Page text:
Posted by James Mullan in RSS on Wednesday, 31 October 2007
Lo-fi Librarian (amongst others) is on a crusade to encourage UK Legal Publishers to start using RSS Feeds for their marketing material. I'd like to see them start using RSS for a lot more than just marketing materials but this would be a good place to start.
In my eyes this is a win win situation for the Legal publishers so am surprised they haven't done it already. If you'd like to see UK Legal Publishers using RSS Feeds, then support the crusade by joining the Facebook Group.
Posted by James Mullan in Copyright
Now this sounds like a course I could do with going on. My understandning of Copyright, Data Protection and Information Law isn't great. We cant be good at everything I suppose!
A great tip here from Karen Blakeman at Tales from the Terminal Room. The question is whether you can customise an RSS feed from an online newspaper so that it only returns results matching terms you enter. The answer is YES!
This is a nice little list from Nina Platt at the Strategic Librarian for any Librarians who are just starting a new job that involves work with fee-earners although the tips apply to any Library settting.
The Times is certainly churning out the articles this week on Web 2.0 and now Web 3.0 which according to this article is just around the corner.
Of all the quotes in the article my favourite is "Now we're about to enter the third decade - Web 3.0 - which is about making the web much smarter." According to the article an example of a Web 3.0 technology is "natural-language search", this allows search engines to answer questions like "Can I park on a double yellow line?" In a legal context I think this has a wide application and Westlaw have already developed a "natural language search" for the new Westlaw platform.
What do I have to say about Web 3.0...bring it on!
Another day, another aricle about how e-books are going to see the demise of printed publications. This time the article is published in the independent and presents the views of those who currently publish in a digital format and those who don't.
The article also has the details of a great sounding Blog, called Print is dead now what could the subject of the Blog be?
This is a great article which discusses some of the legal issues surrounding Web 2.0.
The article initially discusses how social networking sites like Facebook have meant we have had to develop "new rules or etiqutte" when using them and questions like "is it wrong to spy on your ex's Facebook page?" and "when does an unanswered friend request turn into a hint that you are not wanted as a friend?" are interesting examples of how quickly we have had to change and develop our internet usage.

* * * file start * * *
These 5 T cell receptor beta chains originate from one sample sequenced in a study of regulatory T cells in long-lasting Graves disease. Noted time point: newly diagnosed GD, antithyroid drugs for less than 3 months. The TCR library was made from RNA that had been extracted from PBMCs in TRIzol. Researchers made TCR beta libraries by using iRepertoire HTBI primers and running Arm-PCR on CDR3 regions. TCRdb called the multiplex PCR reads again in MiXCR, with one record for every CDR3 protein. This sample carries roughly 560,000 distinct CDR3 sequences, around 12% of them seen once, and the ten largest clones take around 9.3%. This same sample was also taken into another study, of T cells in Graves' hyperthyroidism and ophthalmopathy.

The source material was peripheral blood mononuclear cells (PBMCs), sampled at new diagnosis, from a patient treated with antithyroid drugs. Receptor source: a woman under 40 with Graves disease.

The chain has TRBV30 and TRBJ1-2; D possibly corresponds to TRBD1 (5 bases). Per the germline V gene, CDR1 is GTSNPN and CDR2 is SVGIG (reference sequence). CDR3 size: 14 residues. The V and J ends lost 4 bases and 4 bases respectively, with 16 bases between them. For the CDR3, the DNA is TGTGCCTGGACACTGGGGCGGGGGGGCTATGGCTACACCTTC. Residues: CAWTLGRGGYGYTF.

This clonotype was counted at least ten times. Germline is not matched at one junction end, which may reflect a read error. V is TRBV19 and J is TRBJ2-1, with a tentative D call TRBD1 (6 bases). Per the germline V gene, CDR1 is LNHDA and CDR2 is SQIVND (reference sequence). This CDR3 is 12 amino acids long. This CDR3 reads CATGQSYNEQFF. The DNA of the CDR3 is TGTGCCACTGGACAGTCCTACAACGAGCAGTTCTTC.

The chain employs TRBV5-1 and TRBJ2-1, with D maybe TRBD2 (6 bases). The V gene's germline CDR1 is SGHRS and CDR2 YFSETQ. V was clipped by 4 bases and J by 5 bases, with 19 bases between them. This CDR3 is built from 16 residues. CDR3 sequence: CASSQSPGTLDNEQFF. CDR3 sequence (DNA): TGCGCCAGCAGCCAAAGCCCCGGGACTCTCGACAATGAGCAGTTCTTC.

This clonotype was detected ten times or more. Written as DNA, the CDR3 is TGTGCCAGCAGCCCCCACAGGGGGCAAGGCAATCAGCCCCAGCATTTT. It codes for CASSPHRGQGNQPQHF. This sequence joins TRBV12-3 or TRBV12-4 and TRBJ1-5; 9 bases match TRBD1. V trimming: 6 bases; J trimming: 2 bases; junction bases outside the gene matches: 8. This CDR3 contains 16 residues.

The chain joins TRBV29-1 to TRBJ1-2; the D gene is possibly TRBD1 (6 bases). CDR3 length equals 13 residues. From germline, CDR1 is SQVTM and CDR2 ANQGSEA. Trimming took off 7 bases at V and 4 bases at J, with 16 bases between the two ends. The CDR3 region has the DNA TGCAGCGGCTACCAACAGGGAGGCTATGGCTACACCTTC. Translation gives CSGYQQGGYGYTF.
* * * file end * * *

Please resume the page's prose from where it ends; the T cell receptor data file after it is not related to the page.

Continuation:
The article goes on to question whether we need new laws to govern the changing internet landscape, currently the answer appears to be no, but I will let you judge for yourselves.
Thanks to Gareth at Gareths Law Library Blog for alterting me to this.
Posted by James Mullan in Websites on Thursday, 18 October 2007
Just spotted this site on one of the Blogs I read. From the site:
"CaseCheck is the best way for you to keep up to date with the law and business of law. Building upon the success of the Intersettle Scottish Courts Newsletter, CaseChecktm delivers web 2.0 functionality absolutely free!" They go on to say:
"CaseChecktm is a legal service for the 21st Century. Instead of price driven exclusivity we want everyone to have access to clearly structured legal information."
Nick Holmes at Binary Law has also spotted Casecheck. It looks like it could be useful.
This isn't quite the title of the article from Law.com but almost, in it the author initially describes how "the migration of legal research to the Internet sparked predictions that law librarians would gradually become extinct" but in fact the exact opposite has happened.
The author interviews Sybil Turner, a Research Librarian at Arnall Golden Gregory's, she describes her job as "wrangling information" and "digging through" stuff, that's online rather then onsite. Definitely worth a read.
Do you wake up every morning filled with dread about the Friend requests you will have received or the invites you will have to ignore?
If so you could be suffering from Socialnetworkitis , in this post the author argues that "social-network services tend to be clunky media destinations, requiring too much intention, focused navigation and maintenance."